Keeping the Pa. Dutch language alive, thriving

Associated Press


On any Amish homestead, after labor’s last push and a check for 10 fingers and 10 toes, family members have heard one of two things for centuries.

“Sis en Bu” or “Sis en Maedel.”

“It’s a boy” or “It’s a girl.”

That language is Pennsylvania Dutch, and the gender announcement isn’t some old-fashioned tradition the Amish use only during childbirth. They “talk Dutch” about horse manure and carrots, about the weather and whether a buggy’s wheel needs mending before a trip to the market.

“It’s common for our people to pass it along to the next generation, said Moses Smucker, an Amishman who runs Smuckers Quality Meats at the Reading Terminal Market. “We spoke it to them as soon as they were born.”

The notion that Pennsylvania Dutch could go fallow is absurd to the Amish, who have been doubling their population every few decades.

“It’s actually considered the fastest-growing small-minority language in the United States,” said Patrick Donmoyer, director of Kutztown University’s Pennsylvania German Cultural Heritage Center in Berks County.

But outside “plain” communities in the state and beyond, Pennsylvania Dutch is becoming rarer.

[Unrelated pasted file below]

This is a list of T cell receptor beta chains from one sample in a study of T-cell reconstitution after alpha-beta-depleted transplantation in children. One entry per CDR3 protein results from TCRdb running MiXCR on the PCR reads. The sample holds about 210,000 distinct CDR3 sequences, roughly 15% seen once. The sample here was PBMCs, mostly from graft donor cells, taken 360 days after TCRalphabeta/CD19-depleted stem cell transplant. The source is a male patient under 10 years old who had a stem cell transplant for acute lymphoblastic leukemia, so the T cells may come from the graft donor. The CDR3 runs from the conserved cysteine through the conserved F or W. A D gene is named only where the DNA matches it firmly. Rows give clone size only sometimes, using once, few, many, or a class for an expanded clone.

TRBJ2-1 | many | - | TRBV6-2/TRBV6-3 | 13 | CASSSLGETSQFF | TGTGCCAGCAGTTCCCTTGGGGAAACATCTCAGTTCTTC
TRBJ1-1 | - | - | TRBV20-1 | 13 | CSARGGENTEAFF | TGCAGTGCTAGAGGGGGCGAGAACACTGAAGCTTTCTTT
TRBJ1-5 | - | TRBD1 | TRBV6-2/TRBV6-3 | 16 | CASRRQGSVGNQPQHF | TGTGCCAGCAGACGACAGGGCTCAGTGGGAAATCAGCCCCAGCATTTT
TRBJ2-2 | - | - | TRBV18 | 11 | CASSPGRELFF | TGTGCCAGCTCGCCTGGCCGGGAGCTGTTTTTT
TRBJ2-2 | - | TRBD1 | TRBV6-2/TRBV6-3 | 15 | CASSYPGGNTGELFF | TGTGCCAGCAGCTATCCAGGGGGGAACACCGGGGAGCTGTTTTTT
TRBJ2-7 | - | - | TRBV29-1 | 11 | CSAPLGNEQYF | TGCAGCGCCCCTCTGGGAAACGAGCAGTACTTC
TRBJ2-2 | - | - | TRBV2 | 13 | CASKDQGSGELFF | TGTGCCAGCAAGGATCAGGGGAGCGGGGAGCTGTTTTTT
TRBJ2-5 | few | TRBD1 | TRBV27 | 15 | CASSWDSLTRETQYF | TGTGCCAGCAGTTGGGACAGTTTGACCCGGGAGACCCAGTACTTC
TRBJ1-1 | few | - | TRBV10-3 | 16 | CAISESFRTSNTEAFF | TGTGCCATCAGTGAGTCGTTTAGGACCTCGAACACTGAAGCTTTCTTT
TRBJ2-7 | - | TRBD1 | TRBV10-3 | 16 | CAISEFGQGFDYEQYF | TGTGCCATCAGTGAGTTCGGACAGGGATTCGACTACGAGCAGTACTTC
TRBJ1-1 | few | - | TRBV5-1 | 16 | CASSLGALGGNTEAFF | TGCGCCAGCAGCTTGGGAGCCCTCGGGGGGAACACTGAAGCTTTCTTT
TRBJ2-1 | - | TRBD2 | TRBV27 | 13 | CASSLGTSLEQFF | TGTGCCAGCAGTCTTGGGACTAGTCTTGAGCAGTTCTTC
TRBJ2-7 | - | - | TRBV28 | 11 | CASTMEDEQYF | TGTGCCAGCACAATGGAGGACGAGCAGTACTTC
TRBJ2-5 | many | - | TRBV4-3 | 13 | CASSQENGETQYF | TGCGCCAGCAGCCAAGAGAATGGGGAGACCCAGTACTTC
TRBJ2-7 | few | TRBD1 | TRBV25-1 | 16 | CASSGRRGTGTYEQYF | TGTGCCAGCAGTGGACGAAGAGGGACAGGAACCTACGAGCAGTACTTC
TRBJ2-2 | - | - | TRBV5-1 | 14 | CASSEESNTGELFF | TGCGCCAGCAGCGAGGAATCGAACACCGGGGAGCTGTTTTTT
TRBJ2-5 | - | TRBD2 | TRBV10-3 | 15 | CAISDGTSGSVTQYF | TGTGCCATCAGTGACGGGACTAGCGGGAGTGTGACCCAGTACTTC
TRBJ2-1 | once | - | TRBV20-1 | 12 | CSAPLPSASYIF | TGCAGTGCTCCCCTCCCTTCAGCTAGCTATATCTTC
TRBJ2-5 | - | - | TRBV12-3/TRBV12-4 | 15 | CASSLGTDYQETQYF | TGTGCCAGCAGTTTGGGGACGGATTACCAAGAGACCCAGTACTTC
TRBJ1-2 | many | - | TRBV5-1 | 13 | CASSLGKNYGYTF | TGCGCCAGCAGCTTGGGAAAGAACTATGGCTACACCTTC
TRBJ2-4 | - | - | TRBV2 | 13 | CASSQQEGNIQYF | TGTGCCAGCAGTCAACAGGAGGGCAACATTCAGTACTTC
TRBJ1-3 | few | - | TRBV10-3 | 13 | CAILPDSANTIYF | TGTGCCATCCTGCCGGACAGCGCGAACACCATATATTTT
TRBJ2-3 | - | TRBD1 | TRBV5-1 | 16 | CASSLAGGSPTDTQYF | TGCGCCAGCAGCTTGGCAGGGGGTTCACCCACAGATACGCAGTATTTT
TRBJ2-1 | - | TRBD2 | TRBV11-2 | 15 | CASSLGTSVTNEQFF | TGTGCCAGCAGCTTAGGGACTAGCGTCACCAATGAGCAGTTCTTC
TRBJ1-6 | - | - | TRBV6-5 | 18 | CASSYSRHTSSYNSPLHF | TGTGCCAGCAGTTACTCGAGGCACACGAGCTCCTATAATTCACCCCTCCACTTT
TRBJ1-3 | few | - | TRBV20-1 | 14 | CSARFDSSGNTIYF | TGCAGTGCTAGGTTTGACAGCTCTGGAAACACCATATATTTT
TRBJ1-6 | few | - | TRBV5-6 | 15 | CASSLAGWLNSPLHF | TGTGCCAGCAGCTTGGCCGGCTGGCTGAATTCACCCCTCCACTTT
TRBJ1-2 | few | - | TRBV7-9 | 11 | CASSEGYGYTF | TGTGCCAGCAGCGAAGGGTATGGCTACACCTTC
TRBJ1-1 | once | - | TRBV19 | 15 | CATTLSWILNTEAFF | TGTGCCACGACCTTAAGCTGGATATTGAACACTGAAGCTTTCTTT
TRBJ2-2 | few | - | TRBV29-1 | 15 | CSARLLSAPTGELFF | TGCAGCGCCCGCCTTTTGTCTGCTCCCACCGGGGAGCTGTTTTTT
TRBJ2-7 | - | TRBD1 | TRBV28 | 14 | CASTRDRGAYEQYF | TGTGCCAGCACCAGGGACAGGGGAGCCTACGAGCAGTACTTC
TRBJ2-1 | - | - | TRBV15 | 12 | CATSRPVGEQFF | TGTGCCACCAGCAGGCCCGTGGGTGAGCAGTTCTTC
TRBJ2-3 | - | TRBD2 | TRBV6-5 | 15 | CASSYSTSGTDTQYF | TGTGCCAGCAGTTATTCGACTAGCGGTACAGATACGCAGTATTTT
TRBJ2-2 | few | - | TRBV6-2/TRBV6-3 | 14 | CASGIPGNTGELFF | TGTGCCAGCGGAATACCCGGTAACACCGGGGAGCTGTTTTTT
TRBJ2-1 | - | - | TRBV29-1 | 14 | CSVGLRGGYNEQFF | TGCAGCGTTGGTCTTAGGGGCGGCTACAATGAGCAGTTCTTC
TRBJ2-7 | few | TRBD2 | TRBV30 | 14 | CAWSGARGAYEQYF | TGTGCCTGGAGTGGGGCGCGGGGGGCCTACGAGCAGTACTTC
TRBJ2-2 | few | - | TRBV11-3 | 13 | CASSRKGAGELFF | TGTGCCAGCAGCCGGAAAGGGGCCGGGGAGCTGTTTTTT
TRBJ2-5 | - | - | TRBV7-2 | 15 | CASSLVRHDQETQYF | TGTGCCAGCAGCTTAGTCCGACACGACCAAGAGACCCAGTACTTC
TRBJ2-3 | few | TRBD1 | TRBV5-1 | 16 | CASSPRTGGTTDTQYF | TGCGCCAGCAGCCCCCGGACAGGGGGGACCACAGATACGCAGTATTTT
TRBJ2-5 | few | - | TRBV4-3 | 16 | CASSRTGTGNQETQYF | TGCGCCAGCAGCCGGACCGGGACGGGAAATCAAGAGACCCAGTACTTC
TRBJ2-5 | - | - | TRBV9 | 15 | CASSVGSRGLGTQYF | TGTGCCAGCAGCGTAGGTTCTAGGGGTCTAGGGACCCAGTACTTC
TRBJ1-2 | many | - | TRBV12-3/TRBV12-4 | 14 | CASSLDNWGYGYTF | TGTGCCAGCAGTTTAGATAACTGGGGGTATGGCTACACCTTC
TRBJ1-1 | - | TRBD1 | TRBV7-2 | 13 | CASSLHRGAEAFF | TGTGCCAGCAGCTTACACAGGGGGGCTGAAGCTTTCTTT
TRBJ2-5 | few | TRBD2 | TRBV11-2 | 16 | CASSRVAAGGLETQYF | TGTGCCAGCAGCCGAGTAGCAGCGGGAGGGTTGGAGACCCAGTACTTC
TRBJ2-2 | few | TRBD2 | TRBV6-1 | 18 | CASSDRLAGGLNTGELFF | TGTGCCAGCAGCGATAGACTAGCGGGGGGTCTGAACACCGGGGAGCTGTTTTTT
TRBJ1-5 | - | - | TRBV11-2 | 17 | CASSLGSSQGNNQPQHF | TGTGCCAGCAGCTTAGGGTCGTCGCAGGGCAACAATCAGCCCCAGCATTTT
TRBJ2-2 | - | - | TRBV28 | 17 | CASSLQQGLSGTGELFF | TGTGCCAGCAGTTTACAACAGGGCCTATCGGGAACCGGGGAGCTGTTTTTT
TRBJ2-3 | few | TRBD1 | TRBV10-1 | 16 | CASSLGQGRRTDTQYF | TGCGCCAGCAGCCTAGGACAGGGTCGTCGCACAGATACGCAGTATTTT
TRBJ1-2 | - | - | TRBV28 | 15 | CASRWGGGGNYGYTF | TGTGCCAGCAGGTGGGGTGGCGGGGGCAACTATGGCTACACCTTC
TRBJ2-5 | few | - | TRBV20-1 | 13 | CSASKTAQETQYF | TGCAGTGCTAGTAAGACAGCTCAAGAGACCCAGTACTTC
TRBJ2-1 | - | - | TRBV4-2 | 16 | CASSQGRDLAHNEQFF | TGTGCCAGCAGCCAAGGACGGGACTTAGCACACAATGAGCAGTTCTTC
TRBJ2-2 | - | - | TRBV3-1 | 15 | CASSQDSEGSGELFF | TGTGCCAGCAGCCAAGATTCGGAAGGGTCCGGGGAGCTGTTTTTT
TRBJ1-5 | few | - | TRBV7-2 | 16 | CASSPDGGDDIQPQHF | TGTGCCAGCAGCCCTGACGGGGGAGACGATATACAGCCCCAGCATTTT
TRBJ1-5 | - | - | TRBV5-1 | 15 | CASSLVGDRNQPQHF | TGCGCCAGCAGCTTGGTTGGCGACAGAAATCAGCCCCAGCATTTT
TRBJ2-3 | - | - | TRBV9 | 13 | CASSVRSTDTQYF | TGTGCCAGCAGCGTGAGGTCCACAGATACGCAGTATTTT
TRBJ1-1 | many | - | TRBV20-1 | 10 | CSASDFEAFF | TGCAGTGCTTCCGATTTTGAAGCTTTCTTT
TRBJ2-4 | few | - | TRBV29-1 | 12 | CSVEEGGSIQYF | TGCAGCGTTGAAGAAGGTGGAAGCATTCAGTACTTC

Donmoyer, whose family moved to Lebanon County from Philadelphia in 1732, said that approximately 400,000 people speak Pennsylvania Dutch in the United States (principally in Pennsylvania, Ohio and Indiana) and Canada. Its influence is deepest in about 14 counties in the southeastern and central parts of Pennsylvania, with thousands of residents apart from Amish and several Mennonite communities.

“They are hardworking, proud and stubborn people with an agricultural background,” said Doug Madenford, of nonsectarian Pennsylvania Dutch. The Reading native grew up hearing the language on a family farm. “We don’t like change, and we like to hold onto our values. The Pennsylvania Dutch are unique, with their own culture and foods and art. We’ve fought in all of the wars and were some of the first people who called for the abolition of slavery.”

Among the Amish, the average age of a speaker of Pennsylvania Dutch is 17, Donmoyer said. For nonsectarian speakers, the average age is 75 – a number that he and other enthusiasts are trying to lower.

The Pennsylvania Dutch language – this can get confusing – is German, not Netherlands Dutch. It was spoken in the Rhine Valley and southwestern Palatinate region of what today is Germany.

In Germany, Pennsylvania Dutch speakers could get by in most of the country the same way someone from Vermont could function in Dublin or the Louisiana bayou.

In America, there was an academic movement to drop the word Dutch and call the language Pennsylvania German, but one of the distinct traits of the region – stubbornness – won out.

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